A recent article by ARC Advisory Group discusses how the offshore sector will be affected by the digitalization in six different ways.
“Today, oil and gas companies are taking a vastly different approach, focusing relentlessly on increasing efficiency and lowering the costs of offshore exploration and production. There’s tremendous room for growth in offshore oil and gas with a focus requiring offshore technology to simultaneously become simpler, automated, and more sophisticated.”
Bearing in mind all the latest trends in the industry, ARC Advisory Group has outlined six potential ways how offshore sector will be affected by digitalization.
The increasing offshore activity is a function not only of rising oil prices, but also efforts to lower costs through digital technologies, automation, standardized designs and smarter planning. Companies are bringing in projects at half, or even less, of initial estimates by adopting digital technologies that ensure all the important data – from employee shifts to detailed drilling and well results that are available in the same place, so operators and contractors can access the information in real time from anywhere. E&P companies are focusing on keeping costs down through an offshore development’s entire life cycle, from the early design and engineering to a rig’s eventual retirement decades later.
It is estimated that around 700 billion undiscovered barrels of oil and gas equivalents exist globally, hinting that exploration will still be in business in the next 50 years. However, it’s expected offshore exploration to continue to weaken in long term as more potential brownfield projects will live longer amidst the advanced technology and digital culture. Exploration will likely be forced into deeper and more remote waters, which could be too expensive to develop given the availability of other competitive sources of supply.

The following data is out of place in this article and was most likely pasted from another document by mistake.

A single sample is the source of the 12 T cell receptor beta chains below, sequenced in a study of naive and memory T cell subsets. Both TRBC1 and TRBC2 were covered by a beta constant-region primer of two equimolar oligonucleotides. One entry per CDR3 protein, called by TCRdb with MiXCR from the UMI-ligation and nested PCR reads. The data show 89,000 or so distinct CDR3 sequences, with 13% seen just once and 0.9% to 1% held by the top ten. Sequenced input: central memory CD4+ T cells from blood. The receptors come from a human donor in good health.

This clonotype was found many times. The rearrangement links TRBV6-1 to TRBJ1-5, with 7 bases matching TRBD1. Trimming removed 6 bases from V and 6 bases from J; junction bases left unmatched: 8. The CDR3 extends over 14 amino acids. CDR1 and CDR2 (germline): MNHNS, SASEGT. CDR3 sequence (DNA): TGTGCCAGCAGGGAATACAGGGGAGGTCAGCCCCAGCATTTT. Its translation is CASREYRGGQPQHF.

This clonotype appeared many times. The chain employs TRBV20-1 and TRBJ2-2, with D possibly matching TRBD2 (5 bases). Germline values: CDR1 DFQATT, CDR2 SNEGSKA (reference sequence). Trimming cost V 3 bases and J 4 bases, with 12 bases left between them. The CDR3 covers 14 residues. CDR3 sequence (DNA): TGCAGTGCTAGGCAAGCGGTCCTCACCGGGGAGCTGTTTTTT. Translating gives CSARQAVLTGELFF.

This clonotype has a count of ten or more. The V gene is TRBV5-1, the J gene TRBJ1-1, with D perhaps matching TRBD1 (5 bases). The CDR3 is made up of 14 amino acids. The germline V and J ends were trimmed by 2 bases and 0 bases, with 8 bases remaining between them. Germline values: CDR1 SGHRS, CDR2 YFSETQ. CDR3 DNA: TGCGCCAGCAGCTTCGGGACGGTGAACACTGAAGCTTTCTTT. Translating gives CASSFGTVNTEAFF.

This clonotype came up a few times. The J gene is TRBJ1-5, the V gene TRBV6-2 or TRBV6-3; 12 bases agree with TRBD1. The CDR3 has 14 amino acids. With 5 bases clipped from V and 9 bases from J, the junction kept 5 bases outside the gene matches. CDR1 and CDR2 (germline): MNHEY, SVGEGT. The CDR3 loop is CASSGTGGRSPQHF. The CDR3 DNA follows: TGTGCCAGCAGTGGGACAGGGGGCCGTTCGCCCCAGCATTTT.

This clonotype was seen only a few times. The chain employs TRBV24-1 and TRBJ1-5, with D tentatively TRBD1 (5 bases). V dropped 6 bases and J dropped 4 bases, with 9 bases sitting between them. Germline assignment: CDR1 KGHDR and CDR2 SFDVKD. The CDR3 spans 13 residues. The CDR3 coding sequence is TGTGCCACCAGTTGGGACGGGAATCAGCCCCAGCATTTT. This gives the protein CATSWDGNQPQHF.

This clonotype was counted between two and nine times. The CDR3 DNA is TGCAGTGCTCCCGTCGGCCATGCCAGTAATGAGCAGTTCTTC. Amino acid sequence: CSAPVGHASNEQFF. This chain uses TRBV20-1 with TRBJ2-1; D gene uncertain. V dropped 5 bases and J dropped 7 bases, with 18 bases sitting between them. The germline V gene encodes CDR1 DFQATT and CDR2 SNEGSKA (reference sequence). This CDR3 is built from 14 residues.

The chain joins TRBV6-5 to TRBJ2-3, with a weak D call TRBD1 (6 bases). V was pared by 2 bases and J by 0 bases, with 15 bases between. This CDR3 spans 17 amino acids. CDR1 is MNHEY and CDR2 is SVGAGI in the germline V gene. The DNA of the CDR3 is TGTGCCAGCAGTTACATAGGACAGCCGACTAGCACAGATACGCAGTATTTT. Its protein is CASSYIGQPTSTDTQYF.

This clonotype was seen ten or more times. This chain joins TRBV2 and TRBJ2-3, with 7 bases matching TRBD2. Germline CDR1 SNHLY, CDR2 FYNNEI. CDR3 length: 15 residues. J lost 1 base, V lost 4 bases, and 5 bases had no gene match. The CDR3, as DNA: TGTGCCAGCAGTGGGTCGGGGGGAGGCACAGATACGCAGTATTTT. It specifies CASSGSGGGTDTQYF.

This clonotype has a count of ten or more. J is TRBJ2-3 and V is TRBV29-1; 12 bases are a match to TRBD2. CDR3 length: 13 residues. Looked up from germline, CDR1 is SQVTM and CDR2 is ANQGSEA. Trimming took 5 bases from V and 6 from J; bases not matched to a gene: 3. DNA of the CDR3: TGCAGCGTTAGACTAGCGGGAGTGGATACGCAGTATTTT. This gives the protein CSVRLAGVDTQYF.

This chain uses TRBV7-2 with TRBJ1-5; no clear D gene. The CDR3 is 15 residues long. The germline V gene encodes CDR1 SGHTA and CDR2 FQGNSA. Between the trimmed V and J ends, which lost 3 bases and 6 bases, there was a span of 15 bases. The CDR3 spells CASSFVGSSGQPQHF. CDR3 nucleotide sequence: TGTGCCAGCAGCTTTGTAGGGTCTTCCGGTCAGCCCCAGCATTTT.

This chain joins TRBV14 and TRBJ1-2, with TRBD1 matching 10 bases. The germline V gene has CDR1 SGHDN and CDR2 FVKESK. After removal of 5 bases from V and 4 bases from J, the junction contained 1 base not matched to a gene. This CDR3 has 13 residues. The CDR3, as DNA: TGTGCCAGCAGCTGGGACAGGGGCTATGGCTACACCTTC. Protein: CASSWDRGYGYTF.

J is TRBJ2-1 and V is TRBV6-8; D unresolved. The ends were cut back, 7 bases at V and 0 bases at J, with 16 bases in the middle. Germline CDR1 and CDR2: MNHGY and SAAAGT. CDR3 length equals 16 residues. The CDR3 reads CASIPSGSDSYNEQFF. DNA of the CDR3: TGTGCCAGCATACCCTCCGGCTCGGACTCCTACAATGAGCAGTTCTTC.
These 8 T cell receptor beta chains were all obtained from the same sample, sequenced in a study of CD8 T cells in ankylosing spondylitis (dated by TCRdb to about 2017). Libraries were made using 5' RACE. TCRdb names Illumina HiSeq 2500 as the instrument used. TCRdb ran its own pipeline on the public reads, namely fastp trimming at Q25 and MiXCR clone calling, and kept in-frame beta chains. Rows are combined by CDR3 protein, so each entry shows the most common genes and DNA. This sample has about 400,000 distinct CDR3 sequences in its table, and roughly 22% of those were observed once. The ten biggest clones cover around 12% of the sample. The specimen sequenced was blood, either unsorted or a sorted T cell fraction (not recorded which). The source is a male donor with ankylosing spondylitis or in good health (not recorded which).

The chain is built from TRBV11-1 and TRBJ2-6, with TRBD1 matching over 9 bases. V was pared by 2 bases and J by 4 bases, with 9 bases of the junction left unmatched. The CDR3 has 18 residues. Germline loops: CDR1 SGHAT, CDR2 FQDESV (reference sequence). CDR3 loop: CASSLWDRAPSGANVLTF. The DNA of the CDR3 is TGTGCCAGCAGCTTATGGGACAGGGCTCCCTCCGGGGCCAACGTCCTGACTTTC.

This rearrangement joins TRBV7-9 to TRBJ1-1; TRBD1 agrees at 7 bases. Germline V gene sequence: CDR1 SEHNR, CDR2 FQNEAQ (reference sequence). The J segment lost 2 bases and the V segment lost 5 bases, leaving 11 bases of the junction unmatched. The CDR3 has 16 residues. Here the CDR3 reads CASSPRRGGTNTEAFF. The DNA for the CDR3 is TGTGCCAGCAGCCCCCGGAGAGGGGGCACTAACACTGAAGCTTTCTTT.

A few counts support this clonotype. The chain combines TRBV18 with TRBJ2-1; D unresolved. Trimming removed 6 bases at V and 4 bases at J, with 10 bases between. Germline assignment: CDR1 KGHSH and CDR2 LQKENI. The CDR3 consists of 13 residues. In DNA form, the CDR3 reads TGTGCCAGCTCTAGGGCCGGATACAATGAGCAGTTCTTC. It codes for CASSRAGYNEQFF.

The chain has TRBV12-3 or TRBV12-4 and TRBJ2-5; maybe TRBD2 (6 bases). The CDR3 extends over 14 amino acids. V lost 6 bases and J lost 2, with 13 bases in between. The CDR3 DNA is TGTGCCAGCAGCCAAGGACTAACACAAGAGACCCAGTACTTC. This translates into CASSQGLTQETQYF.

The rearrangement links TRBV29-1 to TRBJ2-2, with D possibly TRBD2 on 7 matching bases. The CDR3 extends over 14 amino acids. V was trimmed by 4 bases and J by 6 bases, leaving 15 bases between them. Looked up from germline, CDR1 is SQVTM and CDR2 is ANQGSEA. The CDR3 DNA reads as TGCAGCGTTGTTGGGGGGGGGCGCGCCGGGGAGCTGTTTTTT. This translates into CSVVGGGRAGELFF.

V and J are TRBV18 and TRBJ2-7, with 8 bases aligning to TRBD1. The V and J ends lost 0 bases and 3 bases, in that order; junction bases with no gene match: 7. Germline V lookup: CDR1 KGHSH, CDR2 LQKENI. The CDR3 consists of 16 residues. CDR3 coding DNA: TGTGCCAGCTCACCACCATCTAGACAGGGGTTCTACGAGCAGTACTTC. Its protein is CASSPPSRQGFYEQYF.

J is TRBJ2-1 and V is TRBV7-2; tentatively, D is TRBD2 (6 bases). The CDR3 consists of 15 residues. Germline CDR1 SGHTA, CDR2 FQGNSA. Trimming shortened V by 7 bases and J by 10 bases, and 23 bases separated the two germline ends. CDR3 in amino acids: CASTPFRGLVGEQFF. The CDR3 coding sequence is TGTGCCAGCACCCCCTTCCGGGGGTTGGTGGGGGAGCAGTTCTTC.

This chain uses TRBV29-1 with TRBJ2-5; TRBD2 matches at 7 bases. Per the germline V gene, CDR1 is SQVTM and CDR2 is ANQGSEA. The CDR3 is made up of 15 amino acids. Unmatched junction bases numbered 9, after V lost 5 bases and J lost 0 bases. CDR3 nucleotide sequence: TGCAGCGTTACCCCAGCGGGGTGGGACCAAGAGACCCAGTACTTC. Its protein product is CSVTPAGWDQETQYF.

Greenfield projects are new developments of new oil and gas fields. Historically, sanctioned greenfield projects have racked up total investments of about $3,700 billion in real dollars worldwide. In total, greenfield sanctioning has likely only achieved 40 percent of its potential with reference to total global reserves.
Brownfield projects are expansions or upgrades of existing oil and gas fields. Out of about the 3,000 oil and gas fields producing today, 50 percent could still be producing in 2030 due to improved depletion rates through the use of advanced technology. In addition, upcoming projects already under development or expected to be sanctioned represent an additional 2,500 oil and gas fields. Assuming that oil and gas will still be consumed for petrochemical use and power production through 2100, it is expected that investments would be five to six times as much on brownfield services as what has been spent as of today.
The most immature market in the upstream oil and gas market is decommissioning. It is estimated that only 3 percent of necessary decommissioning expenditures has already been spent, which entails the cost of removing, plugging and abandoning existing and to be developed oil fields.
Maintenance and operations
The maintenance and operations service segment are naturally the market with the most volume of work ahead, with more than 60 percent of the estimated market to be spent in the future. Well Services and Commodities, Drilling Contractors, EPCI, and Subsea are equally large markets that are expected to make significant contributions to the service sector in the next 50 years.